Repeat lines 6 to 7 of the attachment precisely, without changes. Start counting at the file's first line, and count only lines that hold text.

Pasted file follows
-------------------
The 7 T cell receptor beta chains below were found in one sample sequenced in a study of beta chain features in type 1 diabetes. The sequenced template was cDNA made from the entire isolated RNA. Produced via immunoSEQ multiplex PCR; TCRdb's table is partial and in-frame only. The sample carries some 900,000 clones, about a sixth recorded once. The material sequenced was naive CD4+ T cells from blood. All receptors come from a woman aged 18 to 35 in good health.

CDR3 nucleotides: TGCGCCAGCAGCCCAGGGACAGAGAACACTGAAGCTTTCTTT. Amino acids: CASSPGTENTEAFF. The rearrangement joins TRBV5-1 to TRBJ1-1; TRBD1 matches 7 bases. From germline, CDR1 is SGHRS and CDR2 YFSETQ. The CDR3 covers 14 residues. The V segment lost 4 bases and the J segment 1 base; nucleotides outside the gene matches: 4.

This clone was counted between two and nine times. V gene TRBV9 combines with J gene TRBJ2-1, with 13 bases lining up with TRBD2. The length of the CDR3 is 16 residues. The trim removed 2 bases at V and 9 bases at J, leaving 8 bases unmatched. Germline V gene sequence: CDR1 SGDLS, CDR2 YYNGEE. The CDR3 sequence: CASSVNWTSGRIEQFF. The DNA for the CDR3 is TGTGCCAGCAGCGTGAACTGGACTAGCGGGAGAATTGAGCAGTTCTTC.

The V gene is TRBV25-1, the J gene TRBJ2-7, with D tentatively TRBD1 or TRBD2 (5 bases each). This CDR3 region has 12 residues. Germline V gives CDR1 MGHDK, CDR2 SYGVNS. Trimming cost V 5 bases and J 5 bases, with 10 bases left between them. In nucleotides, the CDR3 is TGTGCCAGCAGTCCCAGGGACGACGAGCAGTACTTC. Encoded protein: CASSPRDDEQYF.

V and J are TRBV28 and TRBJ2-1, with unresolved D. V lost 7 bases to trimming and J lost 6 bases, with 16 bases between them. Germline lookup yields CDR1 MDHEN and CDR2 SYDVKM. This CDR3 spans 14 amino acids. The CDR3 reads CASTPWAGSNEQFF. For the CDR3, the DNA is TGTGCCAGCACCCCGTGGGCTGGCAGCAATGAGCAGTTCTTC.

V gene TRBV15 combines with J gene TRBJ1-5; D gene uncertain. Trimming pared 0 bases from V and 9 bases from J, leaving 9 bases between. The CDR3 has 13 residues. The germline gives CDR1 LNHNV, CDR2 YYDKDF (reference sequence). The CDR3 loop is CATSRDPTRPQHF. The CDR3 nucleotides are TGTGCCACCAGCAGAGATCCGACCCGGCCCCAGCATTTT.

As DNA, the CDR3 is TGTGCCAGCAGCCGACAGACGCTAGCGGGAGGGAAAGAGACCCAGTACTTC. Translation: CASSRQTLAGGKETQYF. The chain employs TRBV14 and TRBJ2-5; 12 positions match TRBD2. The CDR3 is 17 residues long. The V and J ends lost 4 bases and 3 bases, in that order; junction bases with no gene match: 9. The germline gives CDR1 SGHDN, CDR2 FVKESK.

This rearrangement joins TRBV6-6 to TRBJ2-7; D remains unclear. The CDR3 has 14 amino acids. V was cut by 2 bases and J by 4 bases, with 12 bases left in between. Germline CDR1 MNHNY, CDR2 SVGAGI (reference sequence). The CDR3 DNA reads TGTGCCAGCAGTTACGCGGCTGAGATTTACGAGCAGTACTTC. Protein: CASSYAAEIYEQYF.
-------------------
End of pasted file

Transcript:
V gene TRBV15 combines with J gene TRBJ1-5; D gene uncertain. Trimming pared 0 bases from V and 9 bases from J, leaving 9 bases between. The CDR3 has 13 residues. The germline gives CDR1 LNHNV, CDR2 YYDKDF (reference sequence). The CDR3 loop is CATSRDPTRPQHF. The CDR3 nucleotides are TGTGCCACCAGCAGAGATCCGACCCGGCCCCAGCATTTT.

As DNA, the CDR3 is TGTGCCAGCAGCCGACAGACGCTAGCGGGAGGGAAAGAGACCCAGTACTTC. Translation: CASSRQTLAGGKETQYF. The chain employs TRBV14 and TRBJ2-5; 12 positions match TRBD2. The CDR3 is 17 residues long. The V and J ends lost 4 bases and 3 bases, in that order; junction bases with no gene match: 9. The germline gives CDR1 SGHDN, CDR2 FVKESK.